Establishing presence means being cognizant of what is happening in the “here” and “now.” Especially pay attention to your breath as you are riding any intense emotional roller coasters, this will help you stay calm and carry on.
3. Surrounding Environment
If you have never heard that you are a product of your environment, now you have. Observing your senses and your surroundings without letting them slip past your conscious thought allows your mind to be at peace in the present moment.
Focus not only on what you can see, but also what you can hear, smell, feel, and even taste. Observing your physical senses in any given environment can improve your decision-making skills.
4. This Too Shall Pass
Your ability to free your mind from taking a ride on the negative side will strengthen as you train yourself to recognize that who you are as a person is not defined by what you think and feel. Experiences in life are ephemeral, or short-lived.
Mindfulness meditation has several physical benefits to your health including:
- Lowers your blood pressure and your blood pressure reactivity to stress
- Improves immune system function
- Improves overall mood
- Reduces cortisol in your blood, a significant hormone involved in stress control
- Fights obesity: by practicing Mindful Meditation you can discipline yourself to practice mindful eating.
Cortisol from stress damages brain structure and connectivity. Your brain is your control center. Think of the effect of chronic stress on the brain like leaving your cell phone in the rain.
If it’s just sprinkling out, it’s probably not a big deal for a few minutes, but leave it outside while it’s pouring buckets of rain for an hour, and you’re going to need a new selfie device. In a similar fashion, excess and chronic stress will slowly influence malfunctions in your body’s communication with itself.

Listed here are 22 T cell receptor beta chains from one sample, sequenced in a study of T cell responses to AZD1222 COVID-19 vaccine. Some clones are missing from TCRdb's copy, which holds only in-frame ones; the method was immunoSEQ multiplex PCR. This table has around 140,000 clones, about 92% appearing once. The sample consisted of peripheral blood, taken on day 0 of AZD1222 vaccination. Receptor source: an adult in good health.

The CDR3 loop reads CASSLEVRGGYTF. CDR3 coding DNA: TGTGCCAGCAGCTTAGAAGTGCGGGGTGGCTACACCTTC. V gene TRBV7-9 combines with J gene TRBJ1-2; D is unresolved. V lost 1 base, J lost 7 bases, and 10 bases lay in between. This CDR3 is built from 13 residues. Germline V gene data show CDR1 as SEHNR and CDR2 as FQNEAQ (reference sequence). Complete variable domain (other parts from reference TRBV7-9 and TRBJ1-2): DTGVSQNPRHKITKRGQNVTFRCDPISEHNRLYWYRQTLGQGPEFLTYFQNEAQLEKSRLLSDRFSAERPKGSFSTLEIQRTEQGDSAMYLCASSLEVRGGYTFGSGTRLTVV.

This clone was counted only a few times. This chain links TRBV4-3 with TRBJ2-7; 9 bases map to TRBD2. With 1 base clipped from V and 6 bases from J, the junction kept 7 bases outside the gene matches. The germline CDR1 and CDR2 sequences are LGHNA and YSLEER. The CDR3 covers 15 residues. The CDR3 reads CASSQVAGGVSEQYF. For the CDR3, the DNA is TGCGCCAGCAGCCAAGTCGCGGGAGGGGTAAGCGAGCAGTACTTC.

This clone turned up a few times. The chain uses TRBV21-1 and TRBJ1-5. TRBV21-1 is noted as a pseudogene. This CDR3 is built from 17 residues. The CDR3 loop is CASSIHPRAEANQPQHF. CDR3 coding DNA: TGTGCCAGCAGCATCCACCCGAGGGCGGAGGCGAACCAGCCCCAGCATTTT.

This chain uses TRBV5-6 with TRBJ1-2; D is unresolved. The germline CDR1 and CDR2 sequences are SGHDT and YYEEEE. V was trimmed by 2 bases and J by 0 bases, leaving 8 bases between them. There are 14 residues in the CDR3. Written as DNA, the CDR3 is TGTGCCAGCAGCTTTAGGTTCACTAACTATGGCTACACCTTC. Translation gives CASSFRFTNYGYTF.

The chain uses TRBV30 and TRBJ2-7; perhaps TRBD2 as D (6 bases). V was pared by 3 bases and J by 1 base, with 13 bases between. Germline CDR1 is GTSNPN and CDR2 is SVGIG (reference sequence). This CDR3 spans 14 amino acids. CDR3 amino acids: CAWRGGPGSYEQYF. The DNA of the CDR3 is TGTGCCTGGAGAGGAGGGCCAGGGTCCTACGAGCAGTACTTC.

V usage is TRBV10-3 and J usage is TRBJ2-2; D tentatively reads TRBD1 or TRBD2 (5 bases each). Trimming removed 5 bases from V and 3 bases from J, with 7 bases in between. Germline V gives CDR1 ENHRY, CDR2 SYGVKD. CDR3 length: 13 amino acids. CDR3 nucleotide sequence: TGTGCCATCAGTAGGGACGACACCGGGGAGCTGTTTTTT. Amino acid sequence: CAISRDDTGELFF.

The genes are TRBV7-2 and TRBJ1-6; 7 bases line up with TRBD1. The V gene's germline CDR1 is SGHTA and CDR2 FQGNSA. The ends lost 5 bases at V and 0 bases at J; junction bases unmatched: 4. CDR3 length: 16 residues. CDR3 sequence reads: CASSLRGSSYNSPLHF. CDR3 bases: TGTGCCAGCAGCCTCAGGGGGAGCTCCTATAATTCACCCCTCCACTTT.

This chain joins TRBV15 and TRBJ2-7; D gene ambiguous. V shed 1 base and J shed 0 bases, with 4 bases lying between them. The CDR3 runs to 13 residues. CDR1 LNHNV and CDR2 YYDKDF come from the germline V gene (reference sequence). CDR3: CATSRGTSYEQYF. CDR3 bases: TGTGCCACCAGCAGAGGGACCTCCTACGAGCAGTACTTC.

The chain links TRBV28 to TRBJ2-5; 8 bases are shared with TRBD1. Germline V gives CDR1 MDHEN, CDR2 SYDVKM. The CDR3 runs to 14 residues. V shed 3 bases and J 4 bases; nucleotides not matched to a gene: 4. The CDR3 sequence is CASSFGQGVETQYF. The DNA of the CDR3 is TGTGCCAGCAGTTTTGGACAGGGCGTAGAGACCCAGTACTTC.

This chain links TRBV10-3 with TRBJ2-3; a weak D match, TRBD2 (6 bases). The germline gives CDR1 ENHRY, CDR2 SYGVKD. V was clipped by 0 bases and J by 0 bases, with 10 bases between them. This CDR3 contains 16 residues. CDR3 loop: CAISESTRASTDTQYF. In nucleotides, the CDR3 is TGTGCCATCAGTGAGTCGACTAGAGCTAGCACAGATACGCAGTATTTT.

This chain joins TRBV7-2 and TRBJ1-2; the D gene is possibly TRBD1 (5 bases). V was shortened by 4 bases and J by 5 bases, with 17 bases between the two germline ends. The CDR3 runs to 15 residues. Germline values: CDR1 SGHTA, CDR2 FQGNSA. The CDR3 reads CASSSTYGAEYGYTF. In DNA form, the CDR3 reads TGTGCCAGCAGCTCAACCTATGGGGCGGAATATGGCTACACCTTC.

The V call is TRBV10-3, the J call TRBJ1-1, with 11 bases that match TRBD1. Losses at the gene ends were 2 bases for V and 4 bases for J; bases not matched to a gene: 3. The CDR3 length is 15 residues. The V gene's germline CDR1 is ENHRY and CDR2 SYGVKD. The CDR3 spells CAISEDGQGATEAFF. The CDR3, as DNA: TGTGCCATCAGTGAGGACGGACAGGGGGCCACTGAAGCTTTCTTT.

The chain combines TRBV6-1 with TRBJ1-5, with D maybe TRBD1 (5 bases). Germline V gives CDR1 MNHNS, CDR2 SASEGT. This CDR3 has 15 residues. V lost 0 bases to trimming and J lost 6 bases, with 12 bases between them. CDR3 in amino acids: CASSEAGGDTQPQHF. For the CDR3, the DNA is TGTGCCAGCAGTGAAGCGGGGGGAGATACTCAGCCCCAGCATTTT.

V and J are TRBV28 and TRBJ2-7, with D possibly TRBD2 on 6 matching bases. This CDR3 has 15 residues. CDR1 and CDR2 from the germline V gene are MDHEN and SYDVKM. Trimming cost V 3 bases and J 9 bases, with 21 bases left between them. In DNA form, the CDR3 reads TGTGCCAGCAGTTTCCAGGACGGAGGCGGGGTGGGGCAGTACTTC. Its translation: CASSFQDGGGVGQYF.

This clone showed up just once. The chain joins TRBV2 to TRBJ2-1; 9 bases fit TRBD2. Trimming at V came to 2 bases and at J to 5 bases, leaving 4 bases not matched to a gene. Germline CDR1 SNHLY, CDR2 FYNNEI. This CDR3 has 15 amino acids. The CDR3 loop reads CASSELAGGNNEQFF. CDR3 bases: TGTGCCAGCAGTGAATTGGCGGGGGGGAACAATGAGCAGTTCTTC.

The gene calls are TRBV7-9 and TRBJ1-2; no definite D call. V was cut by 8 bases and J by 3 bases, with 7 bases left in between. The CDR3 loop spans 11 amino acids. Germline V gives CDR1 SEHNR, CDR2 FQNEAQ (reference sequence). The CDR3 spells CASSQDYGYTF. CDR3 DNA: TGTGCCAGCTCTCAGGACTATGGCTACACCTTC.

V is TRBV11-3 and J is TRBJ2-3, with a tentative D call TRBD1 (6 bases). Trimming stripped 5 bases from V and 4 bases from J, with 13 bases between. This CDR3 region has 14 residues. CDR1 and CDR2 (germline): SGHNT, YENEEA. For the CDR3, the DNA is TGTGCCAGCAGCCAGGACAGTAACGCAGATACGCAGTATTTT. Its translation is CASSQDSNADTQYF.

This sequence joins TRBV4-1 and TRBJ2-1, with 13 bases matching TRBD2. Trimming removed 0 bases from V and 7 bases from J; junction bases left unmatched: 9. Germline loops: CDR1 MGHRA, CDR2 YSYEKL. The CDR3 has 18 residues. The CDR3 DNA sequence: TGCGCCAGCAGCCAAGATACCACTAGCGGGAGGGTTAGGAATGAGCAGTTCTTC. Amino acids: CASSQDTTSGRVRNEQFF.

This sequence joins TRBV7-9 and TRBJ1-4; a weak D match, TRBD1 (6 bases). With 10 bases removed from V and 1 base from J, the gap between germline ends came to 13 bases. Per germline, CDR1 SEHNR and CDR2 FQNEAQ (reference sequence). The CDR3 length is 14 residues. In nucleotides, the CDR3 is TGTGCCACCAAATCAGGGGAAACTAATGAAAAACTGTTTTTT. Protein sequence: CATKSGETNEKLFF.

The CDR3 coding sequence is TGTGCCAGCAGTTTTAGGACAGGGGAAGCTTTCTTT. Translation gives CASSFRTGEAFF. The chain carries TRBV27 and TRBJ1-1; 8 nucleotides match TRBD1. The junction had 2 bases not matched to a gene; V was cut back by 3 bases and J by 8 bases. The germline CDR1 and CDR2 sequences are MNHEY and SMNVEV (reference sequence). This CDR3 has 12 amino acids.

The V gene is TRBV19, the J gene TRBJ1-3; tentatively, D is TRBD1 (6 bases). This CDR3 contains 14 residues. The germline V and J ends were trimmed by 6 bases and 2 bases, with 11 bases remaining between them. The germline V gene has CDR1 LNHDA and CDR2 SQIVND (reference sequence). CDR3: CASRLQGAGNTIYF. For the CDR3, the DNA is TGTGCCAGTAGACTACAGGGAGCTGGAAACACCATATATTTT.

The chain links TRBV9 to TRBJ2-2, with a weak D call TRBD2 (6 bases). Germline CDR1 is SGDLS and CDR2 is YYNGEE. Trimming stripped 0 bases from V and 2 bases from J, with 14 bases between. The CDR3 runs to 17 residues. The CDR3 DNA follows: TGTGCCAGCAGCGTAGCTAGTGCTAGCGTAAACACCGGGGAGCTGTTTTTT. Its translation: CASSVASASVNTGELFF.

Mindfulness is a total game changer when it comes to anxiety and depression because it literally changes our brains physiologically. Studies have found that after practicing Mindfulness Meditation, the density of grey matter in the brain will increase in regions linked to emotion, empathy, memory, learning and regulation.
It even changes the game of relationships. Couples were observed to be more satisfied with their relationships, closer to one another, and more optimistic, accepting, and relaxed when they had practiced mindfulness.
Try combining mindfulness with your other meditation practices. Don’t know how to meditate, or would like some tips? Here’s an easy 10-Minute Meditation you can do almost anywhere. Just remember to use Mindful Meditation to help anchor both your mind and body, while also adding depth to your practice.
Watch this video – Release Anxiety Stress & Overthinking Guided Meditation 10 Minutes
Written by Liz Lang
Liz Lang is a Clinical Research Coordinator with the Southern California Institute for Research and Education in the field of Gastroenterology. Liz graduated from the University of California, Irvine with a degree in Public Health Sciences. She has an insatiable thirst to learn how the human body works in order to keep people healthy. When Liz isn’t in the clinic, she enjoys exploring nature, yoga, and trying new things (especially food!).